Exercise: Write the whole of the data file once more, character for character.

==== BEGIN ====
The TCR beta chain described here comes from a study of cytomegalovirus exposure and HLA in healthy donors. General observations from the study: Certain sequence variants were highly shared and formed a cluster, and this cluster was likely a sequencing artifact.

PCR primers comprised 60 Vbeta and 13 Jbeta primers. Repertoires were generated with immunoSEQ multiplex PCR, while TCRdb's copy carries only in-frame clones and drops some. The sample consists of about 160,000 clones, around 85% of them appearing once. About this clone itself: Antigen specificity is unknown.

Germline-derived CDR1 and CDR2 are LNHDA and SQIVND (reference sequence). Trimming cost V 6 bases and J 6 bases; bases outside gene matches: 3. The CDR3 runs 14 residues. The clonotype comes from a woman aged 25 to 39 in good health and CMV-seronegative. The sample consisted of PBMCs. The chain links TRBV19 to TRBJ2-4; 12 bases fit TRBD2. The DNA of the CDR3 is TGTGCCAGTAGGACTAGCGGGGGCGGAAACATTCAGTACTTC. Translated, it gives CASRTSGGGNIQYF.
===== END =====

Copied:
The TCR beta chain described here comes from a study of cytomegalovirus exposure and HLA in healthy donors. General observations from the study: Certain sequence variants were highly shared and formed a cluster, and this cluster was likely a sequencing artifact.

PCR primers comprised 60 Vbeta and 13 Jbeta primers. Repertoires were generated with immunoSEQ multiplex PCR, while TCRdb's copy carries only in-frame clones and drops some. The sample consists of about 160,000 clones, around 85% of them appearing once. About this clone itself: Antigen specificity is unknown.

Germline-derived CDR1 and CDR2 are LNHDA and SQIVND (reference sequence). Trimming cost V 6 bases and J 6 bases; bases outside gene matches: 3. The CDR3 runs 14 residues. The clonotype comes from a woman aged 25 to 39 in good health and CMV-seronegative. The sample consisted of PBMCs. The chain links TRBV19 to TRBJ2-4; 12 bases fit TRBD2. The DNA of the CDR3 is TGTGCCAGTAGGACTAGCGGGGGCGGAAACATTCAGTACTTC. Translated, it gives CASRTSGGGNIQYF.